Issues raised by coronavirus in geopolitics, science and economics | Letters

The World Health Organization should not exclude Taiwan from efforts to tackle the outbreak, writes David YL Lin of the Taipei Representative Office. David E Hanke says an anthropomorphic explanation of viruses can be dangerous. And Robert East warns about the potential effect on share prices

Jennifer Rohn is right to warn that we should learn the lessons of Sars (Journal, 5 February) as the world combats the spread of the coronavirus. The issue of Taiwan’s exclusion from the World Health Organization due to pressure from China, and the loophole it created in global health, should also be brought into the spotlight. Taiwan’s Centre for Disease Control confirmed the first imported case on 21 January and immediately reported it to the WHO. We regret that Taiwan is the only country with a confirmed imported case that was left out of the WHO’s emergency committee meeting, because China is blocking Taiwan’s attendance in the UN health agency.

The situation is a fresh reminder of the catastrophic Sars epidemic in 2002-03, at which time Taiwan suffered tremendous loss, unable to engage with the WHO directly, and was forced to rely on US Centers for Disease Control and Prevention officials to obtain vital information from the WHO. Let’s hope history does not repeat itself. As the coronavirus outbreak has been declared a global health emergency, we call on the WHO to recognise that Taiwan is not part of China. It is time for the WHO to include Taiwan and its 23 million people, and stop damaging efforts to tackle the coronavirus outbreak and harming global health.
David YL Lin
Representative, Taipei Representative Office in the United Kingdom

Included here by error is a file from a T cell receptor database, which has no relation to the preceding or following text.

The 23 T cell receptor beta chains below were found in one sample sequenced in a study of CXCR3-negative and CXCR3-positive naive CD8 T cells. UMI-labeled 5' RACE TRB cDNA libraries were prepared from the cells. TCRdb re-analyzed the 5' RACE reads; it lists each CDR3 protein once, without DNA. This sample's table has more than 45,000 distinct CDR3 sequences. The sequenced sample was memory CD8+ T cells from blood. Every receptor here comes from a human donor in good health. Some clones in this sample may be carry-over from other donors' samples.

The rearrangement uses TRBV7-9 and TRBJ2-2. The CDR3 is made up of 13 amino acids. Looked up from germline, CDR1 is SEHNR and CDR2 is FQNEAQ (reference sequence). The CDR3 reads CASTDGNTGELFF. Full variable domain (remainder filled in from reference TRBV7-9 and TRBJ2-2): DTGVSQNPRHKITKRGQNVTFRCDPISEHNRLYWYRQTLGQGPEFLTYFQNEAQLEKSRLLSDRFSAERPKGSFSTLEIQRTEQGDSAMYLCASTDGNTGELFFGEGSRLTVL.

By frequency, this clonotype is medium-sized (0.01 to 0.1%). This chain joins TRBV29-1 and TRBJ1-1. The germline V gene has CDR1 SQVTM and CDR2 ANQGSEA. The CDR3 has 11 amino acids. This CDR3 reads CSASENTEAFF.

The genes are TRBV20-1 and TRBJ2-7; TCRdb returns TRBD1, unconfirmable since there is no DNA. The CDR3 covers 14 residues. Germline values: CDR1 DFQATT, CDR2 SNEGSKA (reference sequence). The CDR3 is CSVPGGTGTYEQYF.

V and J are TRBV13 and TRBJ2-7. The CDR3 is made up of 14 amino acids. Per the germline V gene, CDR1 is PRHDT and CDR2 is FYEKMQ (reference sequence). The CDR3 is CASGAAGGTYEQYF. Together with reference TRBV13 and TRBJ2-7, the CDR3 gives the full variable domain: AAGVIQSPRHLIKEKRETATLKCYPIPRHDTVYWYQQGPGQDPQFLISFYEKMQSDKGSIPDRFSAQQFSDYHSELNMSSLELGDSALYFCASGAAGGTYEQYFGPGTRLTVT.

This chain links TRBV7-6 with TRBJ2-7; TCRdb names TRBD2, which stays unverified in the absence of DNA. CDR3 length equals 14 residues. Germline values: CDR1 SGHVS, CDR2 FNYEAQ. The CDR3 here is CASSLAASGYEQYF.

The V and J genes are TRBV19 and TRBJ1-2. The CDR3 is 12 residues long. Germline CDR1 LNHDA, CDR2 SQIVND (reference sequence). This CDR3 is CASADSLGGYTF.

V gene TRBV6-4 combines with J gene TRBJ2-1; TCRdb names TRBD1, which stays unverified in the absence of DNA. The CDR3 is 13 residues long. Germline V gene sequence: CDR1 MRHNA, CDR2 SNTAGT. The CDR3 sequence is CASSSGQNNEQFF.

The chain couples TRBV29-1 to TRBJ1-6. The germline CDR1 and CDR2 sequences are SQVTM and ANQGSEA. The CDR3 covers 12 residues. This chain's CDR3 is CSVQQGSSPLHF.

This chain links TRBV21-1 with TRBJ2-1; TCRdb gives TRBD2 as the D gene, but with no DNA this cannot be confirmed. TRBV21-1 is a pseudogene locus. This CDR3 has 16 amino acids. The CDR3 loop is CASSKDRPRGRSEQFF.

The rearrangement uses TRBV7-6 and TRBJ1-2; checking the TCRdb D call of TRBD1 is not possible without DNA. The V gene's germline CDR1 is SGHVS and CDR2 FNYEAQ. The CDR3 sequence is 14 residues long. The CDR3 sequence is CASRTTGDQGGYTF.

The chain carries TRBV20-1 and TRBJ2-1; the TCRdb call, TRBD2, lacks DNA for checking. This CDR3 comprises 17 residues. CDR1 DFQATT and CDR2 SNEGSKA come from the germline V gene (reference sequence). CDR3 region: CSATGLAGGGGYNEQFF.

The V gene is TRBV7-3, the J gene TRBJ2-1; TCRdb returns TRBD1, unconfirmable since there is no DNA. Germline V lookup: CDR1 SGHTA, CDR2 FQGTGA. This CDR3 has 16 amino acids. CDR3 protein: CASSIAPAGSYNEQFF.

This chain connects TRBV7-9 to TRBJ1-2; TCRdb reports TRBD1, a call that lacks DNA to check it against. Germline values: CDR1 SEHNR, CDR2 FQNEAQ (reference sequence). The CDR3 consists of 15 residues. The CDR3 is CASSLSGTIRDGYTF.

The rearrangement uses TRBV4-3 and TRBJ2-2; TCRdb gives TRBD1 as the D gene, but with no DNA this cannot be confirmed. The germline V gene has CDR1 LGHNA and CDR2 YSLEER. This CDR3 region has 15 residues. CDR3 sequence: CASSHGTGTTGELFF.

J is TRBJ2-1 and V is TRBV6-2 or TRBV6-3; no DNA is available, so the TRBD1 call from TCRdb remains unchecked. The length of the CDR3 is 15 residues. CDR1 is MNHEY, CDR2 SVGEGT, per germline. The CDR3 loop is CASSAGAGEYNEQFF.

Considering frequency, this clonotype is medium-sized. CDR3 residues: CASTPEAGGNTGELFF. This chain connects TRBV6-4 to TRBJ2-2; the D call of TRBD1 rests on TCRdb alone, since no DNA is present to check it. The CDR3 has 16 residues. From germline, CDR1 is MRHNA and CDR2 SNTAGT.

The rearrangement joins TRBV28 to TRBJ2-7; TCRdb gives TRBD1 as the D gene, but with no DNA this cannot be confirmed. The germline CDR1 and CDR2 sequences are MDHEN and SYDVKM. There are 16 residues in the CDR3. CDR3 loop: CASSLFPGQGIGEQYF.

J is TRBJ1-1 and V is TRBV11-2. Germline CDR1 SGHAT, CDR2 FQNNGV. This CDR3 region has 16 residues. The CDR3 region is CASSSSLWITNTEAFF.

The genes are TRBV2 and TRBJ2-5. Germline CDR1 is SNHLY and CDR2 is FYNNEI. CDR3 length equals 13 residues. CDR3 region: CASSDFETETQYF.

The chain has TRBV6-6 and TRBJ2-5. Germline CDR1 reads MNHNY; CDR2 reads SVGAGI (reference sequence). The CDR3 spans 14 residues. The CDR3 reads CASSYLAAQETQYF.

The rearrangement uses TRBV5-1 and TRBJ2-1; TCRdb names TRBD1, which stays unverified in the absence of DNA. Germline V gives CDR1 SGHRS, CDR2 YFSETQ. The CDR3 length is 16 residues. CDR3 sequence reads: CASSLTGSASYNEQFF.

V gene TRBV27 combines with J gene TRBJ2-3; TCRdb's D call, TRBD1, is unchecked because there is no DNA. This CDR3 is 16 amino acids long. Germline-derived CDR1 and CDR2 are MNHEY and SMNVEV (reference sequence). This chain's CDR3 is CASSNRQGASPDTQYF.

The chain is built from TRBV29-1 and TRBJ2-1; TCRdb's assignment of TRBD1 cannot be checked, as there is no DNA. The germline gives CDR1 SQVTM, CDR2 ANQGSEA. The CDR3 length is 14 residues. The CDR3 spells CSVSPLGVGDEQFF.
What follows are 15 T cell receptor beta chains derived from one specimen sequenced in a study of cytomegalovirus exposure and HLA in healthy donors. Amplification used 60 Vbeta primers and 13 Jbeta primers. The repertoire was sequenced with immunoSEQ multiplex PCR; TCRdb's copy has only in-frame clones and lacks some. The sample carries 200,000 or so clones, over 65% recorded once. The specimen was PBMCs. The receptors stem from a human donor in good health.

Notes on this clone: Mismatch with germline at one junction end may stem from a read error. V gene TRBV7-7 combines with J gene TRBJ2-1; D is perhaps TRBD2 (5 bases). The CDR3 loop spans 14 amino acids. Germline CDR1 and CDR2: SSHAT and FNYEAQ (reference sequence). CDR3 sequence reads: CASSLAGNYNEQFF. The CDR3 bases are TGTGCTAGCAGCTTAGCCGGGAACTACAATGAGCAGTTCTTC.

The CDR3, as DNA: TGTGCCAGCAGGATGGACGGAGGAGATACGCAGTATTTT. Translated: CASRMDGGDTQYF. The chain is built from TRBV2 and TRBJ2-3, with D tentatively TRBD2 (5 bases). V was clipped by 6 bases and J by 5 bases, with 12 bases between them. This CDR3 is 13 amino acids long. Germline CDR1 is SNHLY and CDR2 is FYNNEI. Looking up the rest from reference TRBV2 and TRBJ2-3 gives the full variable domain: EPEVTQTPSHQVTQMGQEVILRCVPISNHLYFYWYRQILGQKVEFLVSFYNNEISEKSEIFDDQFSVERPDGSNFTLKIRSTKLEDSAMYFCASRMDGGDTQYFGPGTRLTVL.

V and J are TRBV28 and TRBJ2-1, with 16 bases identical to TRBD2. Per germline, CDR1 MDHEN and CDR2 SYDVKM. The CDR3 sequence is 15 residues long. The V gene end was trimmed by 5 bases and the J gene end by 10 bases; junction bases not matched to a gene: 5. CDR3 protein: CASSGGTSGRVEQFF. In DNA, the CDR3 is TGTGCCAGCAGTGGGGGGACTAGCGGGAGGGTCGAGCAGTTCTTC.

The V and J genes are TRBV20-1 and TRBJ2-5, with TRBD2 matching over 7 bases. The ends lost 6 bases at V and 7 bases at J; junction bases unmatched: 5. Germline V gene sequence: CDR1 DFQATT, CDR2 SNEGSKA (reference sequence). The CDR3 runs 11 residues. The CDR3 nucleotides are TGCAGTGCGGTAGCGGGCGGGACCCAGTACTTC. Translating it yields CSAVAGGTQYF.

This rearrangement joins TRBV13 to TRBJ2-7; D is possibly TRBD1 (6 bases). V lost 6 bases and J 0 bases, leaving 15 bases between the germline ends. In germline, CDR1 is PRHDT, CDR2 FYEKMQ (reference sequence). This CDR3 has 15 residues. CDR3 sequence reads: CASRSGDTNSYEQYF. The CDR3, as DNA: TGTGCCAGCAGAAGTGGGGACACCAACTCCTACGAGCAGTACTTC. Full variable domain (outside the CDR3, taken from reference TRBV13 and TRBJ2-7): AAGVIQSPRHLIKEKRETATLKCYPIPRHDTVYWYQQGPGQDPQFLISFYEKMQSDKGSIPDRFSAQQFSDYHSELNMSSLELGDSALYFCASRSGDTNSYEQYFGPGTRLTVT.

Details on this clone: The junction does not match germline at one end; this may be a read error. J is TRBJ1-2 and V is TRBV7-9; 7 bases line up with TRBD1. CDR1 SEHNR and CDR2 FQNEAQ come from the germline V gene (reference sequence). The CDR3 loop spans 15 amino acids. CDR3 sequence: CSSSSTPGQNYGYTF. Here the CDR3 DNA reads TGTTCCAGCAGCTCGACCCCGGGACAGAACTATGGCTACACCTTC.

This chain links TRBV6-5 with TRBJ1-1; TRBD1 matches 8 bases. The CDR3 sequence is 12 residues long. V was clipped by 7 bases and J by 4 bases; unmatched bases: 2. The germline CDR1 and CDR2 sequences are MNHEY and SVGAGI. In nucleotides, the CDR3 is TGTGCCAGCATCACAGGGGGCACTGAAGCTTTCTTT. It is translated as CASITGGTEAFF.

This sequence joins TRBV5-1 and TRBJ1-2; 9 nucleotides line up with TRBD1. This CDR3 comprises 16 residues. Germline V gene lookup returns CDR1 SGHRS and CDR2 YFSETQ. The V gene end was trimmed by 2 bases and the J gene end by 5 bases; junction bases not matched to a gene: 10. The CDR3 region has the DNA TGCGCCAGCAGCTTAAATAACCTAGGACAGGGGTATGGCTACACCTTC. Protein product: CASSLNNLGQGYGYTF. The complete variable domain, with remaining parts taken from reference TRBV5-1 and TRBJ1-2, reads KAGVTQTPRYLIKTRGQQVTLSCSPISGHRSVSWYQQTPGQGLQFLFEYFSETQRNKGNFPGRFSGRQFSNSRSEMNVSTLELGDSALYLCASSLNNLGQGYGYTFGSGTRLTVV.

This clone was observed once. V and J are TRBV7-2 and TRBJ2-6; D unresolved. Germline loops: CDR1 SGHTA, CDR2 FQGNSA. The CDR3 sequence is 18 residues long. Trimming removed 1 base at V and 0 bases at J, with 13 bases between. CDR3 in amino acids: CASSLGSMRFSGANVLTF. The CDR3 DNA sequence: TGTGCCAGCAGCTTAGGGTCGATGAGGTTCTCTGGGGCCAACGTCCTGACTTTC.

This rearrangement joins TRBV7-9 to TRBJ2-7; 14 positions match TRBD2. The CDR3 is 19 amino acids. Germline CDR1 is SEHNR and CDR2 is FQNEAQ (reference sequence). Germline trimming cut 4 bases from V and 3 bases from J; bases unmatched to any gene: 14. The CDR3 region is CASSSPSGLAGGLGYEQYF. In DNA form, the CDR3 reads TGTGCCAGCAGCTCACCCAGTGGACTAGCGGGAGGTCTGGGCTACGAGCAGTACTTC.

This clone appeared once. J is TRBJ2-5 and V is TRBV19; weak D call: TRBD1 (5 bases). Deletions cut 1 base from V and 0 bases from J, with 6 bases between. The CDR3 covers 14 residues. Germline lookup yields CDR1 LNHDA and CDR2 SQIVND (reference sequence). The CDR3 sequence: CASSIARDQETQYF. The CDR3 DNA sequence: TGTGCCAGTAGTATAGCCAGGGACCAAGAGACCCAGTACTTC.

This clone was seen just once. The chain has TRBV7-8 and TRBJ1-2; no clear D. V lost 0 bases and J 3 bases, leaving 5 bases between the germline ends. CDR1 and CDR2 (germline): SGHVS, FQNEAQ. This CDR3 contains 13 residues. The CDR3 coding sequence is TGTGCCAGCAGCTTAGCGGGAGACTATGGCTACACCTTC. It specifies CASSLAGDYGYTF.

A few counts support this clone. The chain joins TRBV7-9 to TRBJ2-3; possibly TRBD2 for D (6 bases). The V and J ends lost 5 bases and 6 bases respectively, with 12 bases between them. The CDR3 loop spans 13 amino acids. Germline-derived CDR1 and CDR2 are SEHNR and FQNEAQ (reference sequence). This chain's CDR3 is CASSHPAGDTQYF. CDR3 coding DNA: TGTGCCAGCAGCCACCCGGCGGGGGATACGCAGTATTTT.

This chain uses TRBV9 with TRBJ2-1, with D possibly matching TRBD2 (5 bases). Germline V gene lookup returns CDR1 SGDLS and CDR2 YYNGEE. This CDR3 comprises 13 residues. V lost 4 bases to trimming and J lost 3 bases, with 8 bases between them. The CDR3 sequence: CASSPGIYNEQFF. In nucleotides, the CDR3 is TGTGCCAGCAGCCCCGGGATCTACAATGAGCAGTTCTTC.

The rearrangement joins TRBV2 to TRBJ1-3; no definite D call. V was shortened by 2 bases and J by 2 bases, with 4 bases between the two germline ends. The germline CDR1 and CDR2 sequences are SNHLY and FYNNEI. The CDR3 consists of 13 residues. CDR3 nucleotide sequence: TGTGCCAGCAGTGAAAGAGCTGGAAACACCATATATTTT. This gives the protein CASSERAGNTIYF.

• A virus is a neatly packaged bit of nucleic acid. It does not have a purpose, or “respect”, or “find” or “hope” – either it survives or it doesn’t. Jennifer Rohn’s anthropomorphic explanation of viruses is an analogy to help us understand. An analogy cannot be perfect in every particular, and this analogy is way off target. The danger is that because the analogy doesn’t match up to objective reality, the understanding we gain from it may be flawed and we are misled about the real nature of viruses.
David E Hanke
Swaffham Bulbeck, Cambridgeshire

• Nils Pratley points out (Business view, 4 February) that the assessment of risk from the coronavirus, as indicated by share prices, seems ill-judged. I agree. An assessment of risk should be based on current evidence about this virus, not the trajectory of previous, less infectious viruses. I hope I am wrong but the current transmission rates and the death rates seem ominous, and I expect a pandemic that will kill a lot of people. We need national advice based on a realistic assessment. If I’m right, smokers should stop now or switch to vaping since their lungs may not cope. Of course, Guardian readers do not have shares but others with shares in cruise lines and like companies that would be affected by a pandemic might be wise to sell them now.
Robert East
Emeritus professor of consumer behaviour, Kingston University

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